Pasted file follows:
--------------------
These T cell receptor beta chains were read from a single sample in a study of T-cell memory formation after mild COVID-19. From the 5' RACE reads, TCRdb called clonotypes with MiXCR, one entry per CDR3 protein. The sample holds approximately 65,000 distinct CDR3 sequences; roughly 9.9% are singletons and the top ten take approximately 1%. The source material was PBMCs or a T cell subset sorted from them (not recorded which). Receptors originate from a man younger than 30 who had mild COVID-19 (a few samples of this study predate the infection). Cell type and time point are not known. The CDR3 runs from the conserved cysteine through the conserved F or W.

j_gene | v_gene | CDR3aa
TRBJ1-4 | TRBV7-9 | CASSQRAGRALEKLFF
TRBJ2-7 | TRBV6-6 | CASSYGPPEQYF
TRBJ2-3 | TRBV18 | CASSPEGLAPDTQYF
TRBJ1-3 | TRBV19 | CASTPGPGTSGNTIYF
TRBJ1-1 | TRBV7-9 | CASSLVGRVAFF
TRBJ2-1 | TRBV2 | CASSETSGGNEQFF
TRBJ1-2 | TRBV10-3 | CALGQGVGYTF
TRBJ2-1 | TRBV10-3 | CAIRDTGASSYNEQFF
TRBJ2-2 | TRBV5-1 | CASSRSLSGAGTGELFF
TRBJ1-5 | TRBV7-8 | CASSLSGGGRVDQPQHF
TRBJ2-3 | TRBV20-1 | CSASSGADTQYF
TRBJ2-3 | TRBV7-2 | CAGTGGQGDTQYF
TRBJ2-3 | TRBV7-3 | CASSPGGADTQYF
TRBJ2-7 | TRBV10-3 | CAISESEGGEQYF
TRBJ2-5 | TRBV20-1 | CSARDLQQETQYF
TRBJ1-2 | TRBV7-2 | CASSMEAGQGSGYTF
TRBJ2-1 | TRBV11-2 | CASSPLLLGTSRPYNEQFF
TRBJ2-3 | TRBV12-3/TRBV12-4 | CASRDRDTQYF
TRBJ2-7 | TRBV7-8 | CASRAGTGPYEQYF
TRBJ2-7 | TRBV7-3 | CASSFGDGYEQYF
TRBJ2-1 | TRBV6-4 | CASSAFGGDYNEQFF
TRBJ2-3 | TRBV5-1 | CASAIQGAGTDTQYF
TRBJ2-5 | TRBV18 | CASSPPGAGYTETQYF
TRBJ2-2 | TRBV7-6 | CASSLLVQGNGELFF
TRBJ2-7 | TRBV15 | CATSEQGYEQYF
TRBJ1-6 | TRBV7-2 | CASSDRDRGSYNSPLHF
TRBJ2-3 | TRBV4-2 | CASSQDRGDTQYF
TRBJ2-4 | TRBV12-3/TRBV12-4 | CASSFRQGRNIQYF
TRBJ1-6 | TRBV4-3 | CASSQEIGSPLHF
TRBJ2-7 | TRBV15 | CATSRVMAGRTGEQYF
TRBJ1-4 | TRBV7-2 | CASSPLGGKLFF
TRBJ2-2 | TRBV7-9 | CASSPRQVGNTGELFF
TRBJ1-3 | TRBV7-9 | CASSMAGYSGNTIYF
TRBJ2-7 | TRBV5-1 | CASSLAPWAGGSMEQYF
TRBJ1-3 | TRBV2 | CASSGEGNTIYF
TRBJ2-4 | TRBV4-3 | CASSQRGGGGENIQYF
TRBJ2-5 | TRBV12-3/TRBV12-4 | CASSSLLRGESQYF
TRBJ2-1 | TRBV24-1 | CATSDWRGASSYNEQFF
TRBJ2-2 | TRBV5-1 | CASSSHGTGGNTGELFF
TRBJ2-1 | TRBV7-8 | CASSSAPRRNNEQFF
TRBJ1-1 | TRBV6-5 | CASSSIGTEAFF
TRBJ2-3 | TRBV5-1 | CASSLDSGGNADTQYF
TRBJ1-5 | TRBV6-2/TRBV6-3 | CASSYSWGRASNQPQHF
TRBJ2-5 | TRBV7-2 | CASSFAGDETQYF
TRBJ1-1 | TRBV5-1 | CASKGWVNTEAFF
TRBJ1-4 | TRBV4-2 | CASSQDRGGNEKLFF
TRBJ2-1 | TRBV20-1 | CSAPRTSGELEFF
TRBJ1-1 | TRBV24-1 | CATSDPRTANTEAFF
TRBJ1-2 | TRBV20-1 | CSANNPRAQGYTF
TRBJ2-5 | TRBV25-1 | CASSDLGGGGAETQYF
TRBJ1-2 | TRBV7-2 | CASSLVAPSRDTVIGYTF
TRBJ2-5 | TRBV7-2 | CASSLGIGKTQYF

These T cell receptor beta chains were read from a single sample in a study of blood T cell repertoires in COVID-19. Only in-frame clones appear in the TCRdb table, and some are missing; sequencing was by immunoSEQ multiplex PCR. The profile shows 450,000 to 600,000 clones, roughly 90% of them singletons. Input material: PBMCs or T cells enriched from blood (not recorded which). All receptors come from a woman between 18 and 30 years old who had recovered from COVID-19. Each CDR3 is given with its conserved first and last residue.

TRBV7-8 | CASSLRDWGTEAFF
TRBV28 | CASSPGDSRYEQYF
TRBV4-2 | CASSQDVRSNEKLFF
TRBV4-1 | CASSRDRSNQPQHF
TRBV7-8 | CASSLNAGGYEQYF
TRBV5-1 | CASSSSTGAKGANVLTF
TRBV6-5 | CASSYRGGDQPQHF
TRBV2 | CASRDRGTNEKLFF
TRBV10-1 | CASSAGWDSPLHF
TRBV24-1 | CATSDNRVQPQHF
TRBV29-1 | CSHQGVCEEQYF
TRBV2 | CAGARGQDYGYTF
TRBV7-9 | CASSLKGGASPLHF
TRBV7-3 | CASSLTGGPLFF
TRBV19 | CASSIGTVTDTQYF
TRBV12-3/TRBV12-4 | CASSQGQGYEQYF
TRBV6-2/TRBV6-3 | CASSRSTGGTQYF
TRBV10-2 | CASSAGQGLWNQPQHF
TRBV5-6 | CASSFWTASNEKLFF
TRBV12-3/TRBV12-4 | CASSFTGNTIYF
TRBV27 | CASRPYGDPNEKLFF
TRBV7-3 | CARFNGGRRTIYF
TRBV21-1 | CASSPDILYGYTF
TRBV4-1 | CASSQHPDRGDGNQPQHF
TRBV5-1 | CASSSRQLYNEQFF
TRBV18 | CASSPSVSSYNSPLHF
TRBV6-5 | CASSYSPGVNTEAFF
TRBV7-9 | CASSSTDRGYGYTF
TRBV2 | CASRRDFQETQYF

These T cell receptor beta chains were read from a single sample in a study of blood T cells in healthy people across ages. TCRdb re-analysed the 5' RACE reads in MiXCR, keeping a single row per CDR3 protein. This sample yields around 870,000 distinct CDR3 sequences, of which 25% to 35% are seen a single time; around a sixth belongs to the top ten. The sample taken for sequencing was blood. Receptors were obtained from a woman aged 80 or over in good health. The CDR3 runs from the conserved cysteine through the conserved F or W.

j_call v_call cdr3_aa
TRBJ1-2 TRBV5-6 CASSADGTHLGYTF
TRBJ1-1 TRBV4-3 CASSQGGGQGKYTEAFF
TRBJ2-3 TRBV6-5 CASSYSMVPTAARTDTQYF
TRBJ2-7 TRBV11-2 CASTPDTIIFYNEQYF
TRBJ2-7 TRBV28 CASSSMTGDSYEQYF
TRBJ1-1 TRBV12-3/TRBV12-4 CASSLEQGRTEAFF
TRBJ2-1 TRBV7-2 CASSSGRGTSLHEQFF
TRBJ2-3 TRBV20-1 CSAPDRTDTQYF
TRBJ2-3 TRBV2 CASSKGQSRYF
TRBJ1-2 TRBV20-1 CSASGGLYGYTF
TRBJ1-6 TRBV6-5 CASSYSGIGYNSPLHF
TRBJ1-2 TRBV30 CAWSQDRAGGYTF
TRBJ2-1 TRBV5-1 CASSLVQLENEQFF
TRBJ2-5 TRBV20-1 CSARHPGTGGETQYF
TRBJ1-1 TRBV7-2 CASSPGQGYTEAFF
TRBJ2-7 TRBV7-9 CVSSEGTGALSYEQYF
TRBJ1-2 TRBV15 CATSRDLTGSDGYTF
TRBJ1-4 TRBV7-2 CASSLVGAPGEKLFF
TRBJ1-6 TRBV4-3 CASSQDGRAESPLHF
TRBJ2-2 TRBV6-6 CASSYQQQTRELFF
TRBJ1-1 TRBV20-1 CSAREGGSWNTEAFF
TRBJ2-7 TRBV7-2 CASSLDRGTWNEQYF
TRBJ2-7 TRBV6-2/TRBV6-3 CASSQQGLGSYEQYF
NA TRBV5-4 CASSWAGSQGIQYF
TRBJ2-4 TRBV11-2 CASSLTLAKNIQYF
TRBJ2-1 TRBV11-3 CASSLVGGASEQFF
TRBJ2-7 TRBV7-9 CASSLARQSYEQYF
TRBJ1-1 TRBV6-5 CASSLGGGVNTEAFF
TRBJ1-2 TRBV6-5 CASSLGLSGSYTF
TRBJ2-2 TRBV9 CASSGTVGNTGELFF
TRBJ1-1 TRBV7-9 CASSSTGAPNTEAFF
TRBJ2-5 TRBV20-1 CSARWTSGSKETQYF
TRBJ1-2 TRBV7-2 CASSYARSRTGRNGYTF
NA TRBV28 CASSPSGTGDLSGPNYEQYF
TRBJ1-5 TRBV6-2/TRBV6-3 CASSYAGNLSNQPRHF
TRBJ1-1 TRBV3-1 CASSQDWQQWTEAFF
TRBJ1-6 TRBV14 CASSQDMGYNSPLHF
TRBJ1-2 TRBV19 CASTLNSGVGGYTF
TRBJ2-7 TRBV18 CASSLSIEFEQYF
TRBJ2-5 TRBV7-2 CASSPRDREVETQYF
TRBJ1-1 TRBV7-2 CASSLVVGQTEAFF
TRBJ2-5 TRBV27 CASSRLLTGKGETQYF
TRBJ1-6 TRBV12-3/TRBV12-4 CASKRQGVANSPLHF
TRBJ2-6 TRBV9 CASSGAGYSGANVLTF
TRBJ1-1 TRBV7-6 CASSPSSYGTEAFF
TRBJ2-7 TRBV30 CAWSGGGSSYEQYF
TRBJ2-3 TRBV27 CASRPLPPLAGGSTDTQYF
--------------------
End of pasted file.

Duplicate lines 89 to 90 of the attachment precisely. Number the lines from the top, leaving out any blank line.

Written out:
TRBJ2-3 TRBV6-5 CASSYSMVPTAARTDTQYF
TRBJ2-7 TRBV11-2 CASTPDTIIFYNEQYF